LGA responds to written ministerial statement on building safety

"Although it is two years since we raised the need to look at High Pressure Laminate (HPL) with government, five years since an HPL system combined with combustible insulation failed a fire test and 10 years since HPL panels helped spread the fire at Lakanal House where six people died, advice has only just been issued on the level of risk posed by HPL cladding."


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Responding to the Written Ministerial Statement on building safety from the Secretary of State for Housing, Communities and Local Government, the Local Government Association’s Building Safety spokesperson, Lord Porter said:

“The delay to the programme of testing cladding materials leaves residents facing another summer of uncertainty over the safety of their homes.

“Although it is two years since we raised the need to look at High Pressure Laminate (HPL) with government, five years since an HPL system combined with combustible insulation failed a fire test and 10 years since HPL panels helped spread the fire at Lakanal House where six people died, advice has only just been issued on the level of risk posed by HPL cladding.

“Given the Expert Panel’s advice that European Class C and D panels are unlikely to adequately resist the spread of fire and that any HPL panel when combined with combustible insulation is also unlikely to adequately resist the spread of fire, government needs to give immediate consideration to funding the removal of HPL cladding systems from high-rise residential buildings. It cannot be right when the building owners of blocks with ACM cladding are receiving financial assistance that we do not extend the same help to those with HPL cladding.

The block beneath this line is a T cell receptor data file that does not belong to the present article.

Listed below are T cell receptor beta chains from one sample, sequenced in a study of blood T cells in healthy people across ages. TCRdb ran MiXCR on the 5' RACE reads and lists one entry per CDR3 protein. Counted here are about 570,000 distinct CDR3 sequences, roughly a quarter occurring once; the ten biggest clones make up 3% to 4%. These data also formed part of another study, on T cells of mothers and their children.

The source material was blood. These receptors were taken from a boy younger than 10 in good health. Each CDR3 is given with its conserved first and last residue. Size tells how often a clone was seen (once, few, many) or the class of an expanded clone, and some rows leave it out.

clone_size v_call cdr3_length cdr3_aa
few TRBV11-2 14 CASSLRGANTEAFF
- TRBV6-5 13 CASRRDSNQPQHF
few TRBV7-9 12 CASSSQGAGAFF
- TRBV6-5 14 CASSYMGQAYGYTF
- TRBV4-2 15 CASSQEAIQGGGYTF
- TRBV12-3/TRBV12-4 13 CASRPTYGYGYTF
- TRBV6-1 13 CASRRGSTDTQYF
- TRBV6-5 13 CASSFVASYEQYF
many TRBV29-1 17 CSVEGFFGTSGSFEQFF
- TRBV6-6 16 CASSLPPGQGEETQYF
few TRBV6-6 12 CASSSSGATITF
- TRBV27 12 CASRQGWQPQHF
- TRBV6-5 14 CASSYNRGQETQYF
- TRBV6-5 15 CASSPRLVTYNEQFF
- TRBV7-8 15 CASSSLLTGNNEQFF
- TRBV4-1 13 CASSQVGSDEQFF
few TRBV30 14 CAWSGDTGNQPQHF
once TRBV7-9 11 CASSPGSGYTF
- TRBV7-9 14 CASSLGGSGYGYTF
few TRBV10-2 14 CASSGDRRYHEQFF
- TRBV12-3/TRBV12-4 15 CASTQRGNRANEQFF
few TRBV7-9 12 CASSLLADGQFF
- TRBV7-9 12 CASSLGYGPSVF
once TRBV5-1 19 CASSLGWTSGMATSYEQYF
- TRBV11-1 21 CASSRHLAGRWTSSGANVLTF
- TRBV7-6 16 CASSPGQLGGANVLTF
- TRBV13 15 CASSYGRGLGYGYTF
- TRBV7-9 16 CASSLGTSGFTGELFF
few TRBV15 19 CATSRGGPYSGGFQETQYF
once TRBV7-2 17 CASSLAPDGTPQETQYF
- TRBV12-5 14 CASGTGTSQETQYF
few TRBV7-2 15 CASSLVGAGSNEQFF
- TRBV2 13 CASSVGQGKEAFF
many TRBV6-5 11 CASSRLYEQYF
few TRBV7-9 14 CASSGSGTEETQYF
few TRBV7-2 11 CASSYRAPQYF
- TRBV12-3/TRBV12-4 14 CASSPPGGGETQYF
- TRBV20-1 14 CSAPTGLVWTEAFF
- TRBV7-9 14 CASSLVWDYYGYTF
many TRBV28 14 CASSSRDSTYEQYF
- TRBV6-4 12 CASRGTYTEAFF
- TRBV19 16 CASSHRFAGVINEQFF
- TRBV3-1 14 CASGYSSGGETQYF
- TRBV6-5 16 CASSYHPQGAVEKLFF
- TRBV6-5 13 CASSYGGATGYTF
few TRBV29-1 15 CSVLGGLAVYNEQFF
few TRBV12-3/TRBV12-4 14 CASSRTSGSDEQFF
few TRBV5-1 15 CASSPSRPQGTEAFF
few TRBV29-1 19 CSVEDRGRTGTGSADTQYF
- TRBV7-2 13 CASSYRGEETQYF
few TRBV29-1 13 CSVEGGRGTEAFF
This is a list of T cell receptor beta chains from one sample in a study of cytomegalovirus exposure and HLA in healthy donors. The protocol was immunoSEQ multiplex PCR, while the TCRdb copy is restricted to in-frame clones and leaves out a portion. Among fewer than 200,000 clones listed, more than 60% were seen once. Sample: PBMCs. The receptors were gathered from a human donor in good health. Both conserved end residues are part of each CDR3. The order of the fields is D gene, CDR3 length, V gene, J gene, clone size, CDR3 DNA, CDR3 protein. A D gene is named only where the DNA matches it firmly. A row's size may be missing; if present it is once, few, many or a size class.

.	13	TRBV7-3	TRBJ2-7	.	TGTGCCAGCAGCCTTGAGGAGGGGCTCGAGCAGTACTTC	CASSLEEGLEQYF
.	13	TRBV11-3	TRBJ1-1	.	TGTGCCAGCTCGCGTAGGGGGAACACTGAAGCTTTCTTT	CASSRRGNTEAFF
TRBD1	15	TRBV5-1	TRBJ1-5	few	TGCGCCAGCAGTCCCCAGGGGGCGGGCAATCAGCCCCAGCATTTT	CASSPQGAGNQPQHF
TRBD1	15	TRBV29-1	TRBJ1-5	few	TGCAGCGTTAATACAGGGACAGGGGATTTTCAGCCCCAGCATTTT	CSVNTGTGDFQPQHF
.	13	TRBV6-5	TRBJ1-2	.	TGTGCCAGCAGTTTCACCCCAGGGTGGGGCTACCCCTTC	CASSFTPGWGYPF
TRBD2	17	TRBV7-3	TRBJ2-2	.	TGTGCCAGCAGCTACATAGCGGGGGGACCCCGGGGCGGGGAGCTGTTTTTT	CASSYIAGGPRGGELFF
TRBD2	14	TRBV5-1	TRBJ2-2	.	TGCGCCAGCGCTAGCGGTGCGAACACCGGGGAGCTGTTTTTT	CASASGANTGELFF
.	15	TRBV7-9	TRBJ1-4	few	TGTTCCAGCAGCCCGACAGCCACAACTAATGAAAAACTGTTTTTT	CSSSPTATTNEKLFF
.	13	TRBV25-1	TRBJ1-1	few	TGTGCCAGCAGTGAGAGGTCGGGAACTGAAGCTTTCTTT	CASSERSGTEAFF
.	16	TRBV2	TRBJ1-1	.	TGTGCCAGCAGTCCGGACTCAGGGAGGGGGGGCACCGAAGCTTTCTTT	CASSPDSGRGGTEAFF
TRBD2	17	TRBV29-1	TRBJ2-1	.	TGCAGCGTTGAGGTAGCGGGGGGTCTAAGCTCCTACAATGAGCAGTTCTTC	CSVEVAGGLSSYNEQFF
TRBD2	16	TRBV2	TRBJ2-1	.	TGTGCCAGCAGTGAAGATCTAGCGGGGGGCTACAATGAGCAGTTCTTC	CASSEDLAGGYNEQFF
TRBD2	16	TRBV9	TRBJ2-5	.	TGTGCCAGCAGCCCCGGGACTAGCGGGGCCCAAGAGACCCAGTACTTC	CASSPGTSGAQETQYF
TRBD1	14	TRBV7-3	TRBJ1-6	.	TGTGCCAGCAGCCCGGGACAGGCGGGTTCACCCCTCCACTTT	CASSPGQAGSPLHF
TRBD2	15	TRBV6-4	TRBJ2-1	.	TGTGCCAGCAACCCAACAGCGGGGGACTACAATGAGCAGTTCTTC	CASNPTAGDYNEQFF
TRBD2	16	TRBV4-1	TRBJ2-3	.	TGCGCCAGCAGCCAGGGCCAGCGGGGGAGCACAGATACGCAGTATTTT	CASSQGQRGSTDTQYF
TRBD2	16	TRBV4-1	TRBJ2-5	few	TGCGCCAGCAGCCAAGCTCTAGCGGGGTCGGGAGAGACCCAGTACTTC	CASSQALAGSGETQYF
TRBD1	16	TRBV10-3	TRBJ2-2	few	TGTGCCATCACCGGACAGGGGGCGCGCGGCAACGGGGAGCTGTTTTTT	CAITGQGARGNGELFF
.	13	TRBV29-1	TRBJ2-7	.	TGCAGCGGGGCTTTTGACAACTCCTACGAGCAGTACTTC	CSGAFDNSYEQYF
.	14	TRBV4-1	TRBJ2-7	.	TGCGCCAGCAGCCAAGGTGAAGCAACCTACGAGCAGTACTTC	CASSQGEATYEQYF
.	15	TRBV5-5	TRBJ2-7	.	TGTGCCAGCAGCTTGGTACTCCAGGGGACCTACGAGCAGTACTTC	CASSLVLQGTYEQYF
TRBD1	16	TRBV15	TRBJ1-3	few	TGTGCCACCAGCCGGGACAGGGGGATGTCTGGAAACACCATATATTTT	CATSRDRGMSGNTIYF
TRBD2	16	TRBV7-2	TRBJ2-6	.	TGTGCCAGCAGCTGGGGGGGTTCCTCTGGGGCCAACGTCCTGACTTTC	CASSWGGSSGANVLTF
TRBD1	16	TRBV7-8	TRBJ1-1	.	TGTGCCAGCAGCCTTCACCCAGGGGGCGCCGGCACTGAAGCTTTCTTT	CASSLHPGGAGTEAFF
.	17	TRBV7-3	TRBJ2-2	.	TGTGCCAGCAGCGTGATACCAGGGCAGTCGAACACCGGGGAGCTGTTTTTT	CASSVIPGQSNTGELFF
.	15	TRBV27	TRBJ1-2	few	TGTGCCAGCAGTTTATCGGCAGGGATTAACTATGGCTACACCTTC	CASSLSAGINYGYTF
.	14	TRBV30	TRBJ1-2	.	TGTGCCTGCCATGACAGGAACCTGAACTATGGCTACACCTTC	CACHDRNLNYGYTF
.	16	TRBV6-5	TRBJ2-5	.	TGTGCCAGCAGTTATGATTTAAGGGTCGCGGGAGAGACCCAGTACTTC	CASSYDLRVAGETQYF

“In addition the Government needs to publish the results of all the other tests it has conducted so far to reassure residents and help building owners.

“We will be encouraging our members to push private owners to claim the money the Government is making available to deal with ACM. We have previously raised the need to fund the replacement of all forms of dangerous cladding with the Government and we are pleased to see the Housing, Communities and Local Government Select Committee recommend that the Government should do so.

“For some councils the sheer volume of high rise buildings makes the job of collecting data on cladding systems a mammoth task which will require additional staff – especially in cases where private owners are hard to trace or refuse to cooperate. The Government needs to provide the funding it is planning for this work as soon as possible.”

Notes to editors

Written Ministerial Statement

The Housing, Communities and Local Government Committee Select Committee published its report ‘Building regulations and fire safety: consultation response and connected issues today. The report concludes that “the Government cannot morally justify funding the replacement of one form of dangerous cladding, but not others” and “should immediately extend its fund to cover the removal and replacement of any form of combustible cladding – as defined by the Government’s combustible cladding ban – from any high-rise or high-risk building”.